By Chris Harris at Emirates Stadium
Arsenal came from behind to rescue a point in a frantic, action-packed north London derby.
Nacer Chadli gave Tottenham a second-half lead after Mathieu Flamini was caught in possession by Christian Eriksen, but Alex Oxlade-Chamberlain smashed home an equaliser with 16 minutes left.
It was the least Arsenal deserved after making most of the running despite losing their midfield triumvirate - Mikel Arteta, Aaron Ramsey and Jack Wilshere - to injury.
Per Mertesacker and Danny Welbeck tested the Tottenham goalkeeper Hugo Lloris while Wojciech Szczesny had little to do at the other end.
When you're staring a derby defeat in the face, most of us would take a draw. But Arsenal bossed this compelling match and can count themselves unlucky not to emerge with local bragging rights.
SETTING THE SCENE
Arsene Wenger sprang something of a surprise before kick-off, leaving Alexis Sanchez on the bench. Wilshere was the only change from Arsenal's last Premier League game, replacing Santi Cazorla as Wenger added ballast to his midfield for the derby battle.
Flamini, who made his second debut for Arsenal in last year's corresponding fixture, was on the bench after shrugging off a leg injury.
This would be a first north London derby for Calum Chambers and Welbeck but a 44th for Wenger, who was chasing his 22nd win over a 10th different Tottenham manager. His first 'victim' was Gerry Francis back in November 1996.
History was on Arsenal's side - Spurs had won just one of their last 21 top-flight trips across town and lost all three meetings last season. The form book favoured the Gunners too, but the usual derby mantra applied - win if you can, just don't lose.
As ever the expectancy, tension and noise inside Emirates Stadium was cranked up for the most eagerly-awaited home game of the season.
This derby began as so many do - frantic and committed with very little room for creativity. Tackles were snapped into and decisions contested as every player - like every fan - gave that little bit extra.
Arsenal looked more composed when it mattered and derby debutant Welbeck was at the heart of their best moments.
His tracking back was a feature of the first half and he won possession in the fifth minute, feeding Wilshere who advanced on goal and picked out Ramsey to his right. The Welshman's first-time shot went straight at Lloris.
Welbeck was the next to threaten, showing great skill to turn his man in the 14th minute and race towards goal. He shimmied outside Younes Kaboul but the Tottenham captain read the situation and blocked Welbeck's shot.
Oxlade-Chamberlain was making inroads down the right and his deep cross in the 21st minute was retrieved beyond the far post by Welbeck, who cleverly fashioned space for a shot which Lloris got everything behind.
Another Oxlade-Chamberlain cross almost wrong-footed Lloris after taking a deflection and, as the half wore on Arsenal seemed to be turning the screw.
Welbeck's cute lay-off allowed Wilshere to warm Lloris' palms with a fiercely-struck shot, but the home side lost some momentum when Arteta succumbed to injury. Flamini replaced the captain, and there was another concern moments later when Wilshere went over on his ankle.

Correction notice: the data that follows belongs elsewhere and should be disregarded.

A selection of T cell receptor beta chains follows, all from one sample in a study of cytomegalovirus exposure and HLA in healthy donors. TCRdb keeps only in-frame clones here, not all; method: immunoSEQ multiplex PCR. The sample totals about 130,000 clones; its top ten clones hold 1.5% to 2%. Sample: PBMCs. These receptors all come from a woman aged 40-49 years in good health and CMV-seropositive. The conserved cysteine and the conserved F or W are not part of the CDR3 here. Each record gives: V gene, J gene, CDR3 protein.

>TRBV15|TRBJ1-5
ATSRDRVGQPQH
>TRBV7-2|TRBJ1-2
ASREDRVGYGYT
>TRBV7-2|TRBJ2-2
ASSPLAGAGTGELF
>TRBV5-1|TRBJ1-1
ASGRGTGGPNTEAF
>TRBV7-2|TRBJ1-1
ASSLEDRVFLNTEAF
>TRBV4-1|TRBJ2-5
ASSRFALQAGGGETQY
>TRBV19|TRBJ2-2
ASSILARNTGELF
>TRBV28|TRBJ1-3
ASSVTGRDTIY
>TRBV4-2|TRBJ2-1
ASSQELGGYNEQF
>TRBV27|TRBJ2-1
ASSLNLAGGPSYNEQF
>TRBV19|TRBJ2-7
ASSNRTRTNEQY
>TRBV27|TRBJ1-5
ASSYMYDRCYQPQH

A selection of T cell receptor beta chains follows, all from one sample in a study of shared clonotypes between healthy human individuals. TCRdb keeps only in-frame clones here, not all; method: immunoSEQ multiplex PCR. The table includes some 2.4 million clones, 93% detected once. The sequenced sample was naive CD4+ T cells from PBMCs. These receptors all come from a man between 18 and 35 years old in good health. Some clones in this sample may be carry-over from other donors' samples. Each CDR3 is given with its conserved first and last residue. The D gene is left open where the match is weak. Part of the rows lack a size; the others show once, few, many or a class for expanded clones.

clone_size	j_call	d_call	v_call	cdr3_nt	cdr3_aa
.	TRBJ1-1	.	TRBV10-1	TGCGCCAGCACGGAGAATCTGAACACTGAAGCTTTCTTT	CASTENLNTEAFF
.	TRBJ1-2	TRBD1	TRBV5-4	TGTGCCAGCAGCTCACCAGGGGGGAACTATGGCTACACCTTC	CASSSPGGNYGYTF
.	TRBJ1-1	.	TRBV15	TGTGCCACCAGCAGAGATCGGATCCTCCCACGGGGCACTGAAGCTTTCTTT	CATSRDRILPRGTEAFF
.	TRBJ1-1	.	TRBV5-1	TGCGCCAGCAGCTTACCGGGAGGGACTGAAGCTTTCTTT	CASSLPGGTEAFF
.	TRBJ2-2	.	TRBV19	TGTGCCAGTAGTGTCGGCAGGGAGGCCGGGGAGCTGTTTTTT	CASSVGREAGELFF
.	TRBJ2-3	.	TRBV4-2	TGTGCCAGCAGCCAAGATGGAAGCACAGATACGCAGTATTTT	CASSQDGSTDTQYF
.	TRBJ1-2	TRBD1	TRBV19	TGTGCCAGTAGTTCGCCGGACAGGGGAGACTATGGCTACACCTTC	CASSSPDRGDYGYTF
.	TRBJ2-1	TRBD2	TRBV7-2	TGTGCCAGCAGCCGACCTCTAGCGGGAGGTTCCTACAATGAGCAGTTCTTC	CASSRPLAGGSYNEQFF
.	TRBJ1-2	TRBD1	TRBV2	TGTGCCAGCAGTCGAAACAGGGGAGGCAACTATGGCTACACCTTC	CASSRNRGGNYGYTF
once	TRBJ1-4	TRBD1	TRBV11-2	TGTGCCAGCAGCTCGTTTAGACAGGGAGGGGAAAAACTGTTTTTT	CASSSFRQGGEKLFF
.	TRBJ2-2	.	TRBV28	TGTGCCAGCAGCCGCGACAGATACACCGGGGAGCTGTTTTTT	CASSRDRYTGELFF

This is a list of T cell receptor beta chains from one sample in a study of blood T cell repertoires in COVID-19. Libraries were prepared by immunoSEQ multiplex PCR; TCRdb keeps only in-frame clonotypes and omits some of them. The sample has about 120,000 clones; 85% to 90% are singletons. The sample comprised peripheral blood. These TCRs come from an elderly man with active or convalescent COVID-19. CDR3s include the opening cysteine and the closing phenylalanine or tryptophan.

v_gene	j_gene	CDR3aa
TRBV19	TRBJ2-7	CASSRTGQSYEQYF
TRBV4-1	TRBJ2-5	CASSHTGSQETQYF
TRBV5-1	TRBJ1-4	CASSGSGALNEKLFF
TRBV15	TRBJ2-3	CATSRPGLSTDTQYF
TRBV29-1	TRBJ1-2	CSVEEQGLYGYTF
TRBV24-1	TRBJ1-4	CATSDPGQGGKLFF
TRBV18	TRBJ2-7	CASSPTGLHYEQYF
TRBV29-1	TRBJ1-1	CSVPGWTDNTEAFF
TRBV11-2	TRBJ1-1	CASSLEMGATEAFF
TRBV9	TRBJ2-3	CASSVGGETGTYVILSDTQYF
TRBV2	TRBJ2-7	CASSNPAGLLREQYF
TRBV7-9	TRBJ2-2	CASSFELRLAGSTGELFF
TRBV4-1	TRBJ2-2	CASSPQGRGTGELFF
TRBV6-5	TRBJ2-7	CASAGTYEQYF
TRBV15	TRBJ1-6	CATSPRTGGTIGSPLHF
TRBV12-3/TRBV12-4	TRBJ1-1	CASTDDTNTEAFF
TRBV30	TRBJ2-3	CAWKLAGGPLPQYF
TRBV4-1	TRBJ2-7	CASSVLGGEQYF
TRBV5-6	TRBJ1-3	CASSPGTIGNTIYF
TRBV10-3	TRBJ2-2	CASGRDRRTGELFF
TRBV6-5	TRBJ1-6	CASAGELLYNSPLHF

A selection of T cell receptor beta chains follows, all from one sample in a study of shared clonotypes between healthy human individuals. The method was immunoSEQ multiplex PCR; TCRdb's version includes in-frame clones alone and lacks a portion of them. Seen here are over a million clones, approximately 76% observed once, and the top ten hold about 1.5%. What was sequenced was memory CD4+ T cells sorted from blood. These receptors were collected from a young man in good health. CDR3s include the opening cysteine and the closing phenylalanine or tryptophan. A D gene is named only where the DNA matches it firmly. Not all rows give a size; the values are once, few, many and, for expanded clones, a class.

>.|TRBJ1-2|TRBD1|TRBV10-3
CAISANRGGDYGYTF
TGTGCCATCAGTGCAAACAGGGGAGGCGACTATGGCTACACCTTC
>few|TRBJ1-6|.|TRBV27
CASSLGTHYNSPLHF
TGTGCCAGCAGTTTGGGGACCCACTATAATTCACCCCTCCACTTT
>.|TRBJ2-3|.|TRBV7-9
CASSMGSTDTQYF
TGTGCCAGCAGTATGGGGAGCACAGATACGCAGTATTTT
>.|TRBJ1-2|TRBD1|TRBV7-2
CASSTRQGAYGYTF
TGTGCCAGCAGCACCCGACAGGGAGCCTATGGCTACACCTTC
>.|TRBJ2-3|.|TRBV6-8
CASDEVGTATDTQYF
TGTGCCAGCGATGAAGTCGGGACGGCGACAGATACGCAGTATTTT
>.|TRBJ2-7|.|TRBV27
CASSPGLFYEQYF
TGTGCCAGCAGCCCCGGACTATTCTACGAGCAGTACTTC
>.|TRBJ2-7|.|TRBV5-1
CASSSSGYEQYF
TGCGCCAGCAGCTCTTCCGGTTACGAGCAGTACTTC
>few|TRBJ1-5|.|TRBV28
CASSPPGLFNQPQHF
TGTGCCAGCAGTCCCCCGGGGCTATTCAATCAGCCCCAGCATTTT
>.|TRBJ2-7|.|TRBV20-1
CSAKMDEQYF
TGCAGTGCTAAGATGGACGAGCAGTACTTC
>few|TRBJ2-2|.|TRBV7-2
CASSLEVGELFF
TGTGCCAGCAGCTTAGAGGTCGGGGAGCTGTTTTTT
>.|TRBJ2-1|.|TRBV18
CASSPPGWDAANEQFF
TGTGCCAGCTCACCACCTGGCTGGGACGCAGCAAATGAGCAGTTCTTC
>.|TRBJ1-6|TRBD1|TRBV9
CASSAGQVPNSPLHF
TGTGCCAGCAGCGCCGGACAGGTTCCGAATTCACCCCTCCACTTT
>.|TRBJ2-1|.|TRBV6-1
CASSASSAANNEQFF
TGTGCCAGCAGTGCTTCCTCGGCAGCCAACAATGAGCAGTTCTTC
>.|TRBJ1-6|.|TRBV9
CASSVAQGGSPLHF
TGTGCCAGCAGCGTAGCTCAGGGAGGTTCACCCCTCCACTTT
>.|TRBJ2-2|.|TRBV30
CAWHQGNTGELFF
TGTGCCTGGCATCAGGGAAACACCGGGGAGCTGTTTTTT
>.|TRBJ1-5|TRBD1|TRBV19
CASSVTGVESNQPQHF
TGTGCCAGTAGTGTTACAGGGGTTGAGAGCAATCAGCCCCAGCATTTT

Tottenham finished the half strongly and this derby's pantomime villain - Emmanuel Adebayor - would have had a clear sight of goal had his control not let him down.
Mertesacker almost beat Szczesny with a header from a Tottenham corner and Nacer Chadli shot weakly after being played through.
Arsenal did test Lloris again - through Oxlade-Chamberlain - but they lost another midfielder before the break when Ramsey hobbled off.
If Wilshere was feeling the effects of that nasty fall on his ankle, he didn't show it. A few minutes after the restart, a trademark surge sparked a flowing move that ended with Kaboul hacking away a Cazorla shot inside his six-yard box.
Wilshere was at it again moments later with a deft first-time ball into the path of Mesut Ozil, but the German's shot was blocked by Lloris.
Cazorla, on for the injured Ramsey, looked in the mood, and his tenacity won back possession deep inside Tottenham territory, allowing Gibbs to cross and Kaboul to clear again.
The pressure was mounting but Arsenal were rocked by a self-inflicted wound in the 56th minute.
There appeared to be no danger when Mertesacker played the ball out of defence to Flamini, but the Frenchman was caught on the ball by Christian Eriksen. He fed Lamela and he played in Chadli, who found the bottom corner.
Arsenal had to respond. Two minutes later they so nearly did, Mertesacker soaring to power in a header that Lloris pushed away.
Wenger played his final card, bringing on Alexis for the valiant Wilshere. But it was an unlikely source who was next to go close, Chambers firing a sweet volley inches over the crossbar.
With 16 minutes remaining, Arsenal did find a way through. Alexis’ shot caused consternation in the Spurs box, Welbeck swung and missed and Oxlade-Chamberlain found the top corner.
The relief was palpable and the home side pushed forward in search of a winner. But Spurs defended well in the closing stages and clung on for a draw that they probably didn't deserve.
Referee: Michael Oliver
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